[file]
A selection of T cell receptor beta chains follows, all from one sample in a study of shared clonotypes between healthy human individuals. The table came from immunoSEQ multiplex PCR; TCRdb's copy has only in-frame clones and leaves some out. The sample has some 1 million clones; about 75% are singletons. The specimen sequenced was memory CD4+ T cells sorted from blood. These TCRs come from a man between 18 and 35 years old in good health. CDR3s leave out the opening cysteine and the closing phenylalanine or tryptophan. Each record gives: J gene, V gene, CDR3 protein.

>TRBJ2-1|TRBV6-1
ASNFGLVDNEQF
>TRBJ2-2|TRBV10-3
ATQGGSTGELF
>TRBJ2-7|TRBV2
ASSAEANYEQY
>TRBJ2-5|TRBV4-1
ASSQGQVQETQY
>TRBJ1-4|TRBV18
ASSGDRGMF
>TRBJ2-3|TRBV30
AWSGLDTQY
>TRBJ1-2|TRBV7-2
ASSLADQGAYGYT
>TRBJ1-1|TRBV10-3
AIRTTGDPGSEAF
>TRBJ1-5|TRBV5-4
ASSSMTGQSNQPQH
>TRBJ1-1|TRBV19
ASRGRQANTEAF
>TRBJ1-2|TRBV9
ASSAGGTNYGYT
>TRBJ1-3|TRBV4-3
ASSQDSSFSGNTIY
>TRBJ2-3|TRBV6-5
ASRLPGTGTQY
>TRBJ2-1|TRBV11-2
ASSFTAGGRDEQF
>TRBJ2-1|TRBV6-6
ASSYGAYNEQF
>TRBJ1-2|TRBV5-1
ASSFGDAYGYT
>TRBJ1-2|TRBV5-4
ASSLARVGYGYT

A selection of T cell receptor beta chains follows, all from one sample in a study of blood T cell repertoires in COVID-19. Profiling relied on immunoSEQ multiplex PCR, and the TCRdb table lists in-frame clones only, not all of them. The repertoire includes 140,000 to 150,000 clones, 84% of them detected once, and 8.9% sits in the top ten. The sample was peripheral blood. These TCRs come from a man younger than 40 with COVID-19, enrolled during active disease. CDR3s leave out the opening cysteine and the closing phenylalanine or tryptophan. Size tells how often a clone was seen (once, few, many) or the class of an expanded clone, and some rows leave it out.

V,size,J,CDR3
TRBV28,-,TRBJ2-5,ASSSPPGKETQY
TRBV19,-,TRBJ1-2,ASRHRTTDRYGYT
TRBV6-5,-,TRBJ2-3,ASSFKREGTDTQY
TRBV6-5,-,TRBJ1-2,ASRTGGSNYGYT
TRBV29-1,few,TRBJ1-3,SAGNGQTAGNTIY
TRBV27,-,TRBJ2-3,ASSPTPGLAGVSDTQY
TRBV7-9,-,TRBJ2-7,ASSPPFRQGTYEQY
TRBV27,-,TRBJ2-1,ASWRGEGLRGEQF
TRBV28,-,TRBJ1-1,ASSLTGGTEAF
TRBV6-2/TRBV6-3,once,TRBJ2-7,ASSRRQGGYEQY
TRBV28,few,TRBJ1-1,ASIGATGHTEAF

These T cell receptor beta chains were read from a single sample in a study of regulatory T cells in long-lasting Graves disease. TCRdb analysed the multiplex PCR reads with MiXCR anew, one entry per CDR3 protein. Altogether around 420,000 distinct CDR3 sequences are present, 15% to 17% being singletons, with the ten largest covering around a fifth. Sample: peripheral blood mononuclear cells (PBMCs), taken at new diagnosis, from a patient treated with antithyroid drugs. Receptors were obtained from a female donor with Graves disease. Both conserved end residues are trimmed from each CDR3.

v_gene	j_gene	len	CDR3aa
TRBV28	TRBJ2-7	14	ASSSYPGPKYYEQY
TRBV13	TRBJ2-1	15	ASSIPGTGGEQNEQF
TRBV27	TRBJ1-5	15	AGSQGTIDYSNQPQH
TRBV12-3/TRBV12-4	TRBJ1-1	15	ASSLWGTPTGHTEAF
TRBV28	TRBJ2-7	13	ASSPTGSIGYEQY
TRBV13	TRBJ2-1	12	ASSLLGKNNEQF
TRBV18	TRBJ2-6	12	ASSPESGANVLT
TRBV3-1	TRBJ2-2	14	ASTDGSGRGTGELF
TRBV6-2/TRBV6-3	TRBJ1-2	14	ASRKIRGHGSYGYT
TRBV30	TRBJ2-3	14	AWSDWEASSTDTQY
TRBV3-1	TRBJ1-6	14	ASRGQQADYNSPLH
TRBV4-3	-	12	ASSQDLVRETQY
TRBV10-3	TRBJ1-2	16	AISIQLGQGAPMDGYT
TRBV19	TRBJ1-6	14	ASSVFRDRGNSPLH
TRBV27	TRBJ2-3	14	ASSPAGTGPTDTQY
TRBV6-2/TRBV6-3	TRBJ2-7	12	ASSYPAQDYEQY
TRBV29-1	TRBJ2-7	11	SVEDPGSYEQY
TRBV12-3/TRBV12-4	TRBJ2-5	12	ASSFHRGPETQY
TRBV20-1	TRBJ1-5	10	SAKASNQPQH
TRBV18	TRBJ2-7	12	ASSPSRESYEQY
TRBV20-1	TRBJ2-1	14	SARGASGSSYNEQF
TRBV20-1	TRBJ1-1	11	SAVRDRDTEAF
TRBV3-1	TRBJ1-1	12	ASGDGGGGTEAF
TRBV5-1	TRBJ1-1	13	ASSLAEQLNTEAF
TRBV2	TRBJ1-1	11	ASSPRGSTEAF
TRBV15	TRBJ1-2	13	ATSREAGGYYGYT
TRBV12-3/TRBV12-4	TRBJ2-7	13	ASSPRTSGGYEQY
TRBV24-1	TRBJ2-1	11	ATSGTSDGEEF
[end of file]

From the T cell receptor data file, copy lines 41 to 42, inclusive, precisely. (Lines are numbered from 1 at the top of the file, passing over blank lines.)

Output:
TRBV6-5,-,TRBJ1-2,ASRTGGSNYGYT
TRBV29-1,few,TRBJ1-3,SAGNGQTAGNTIY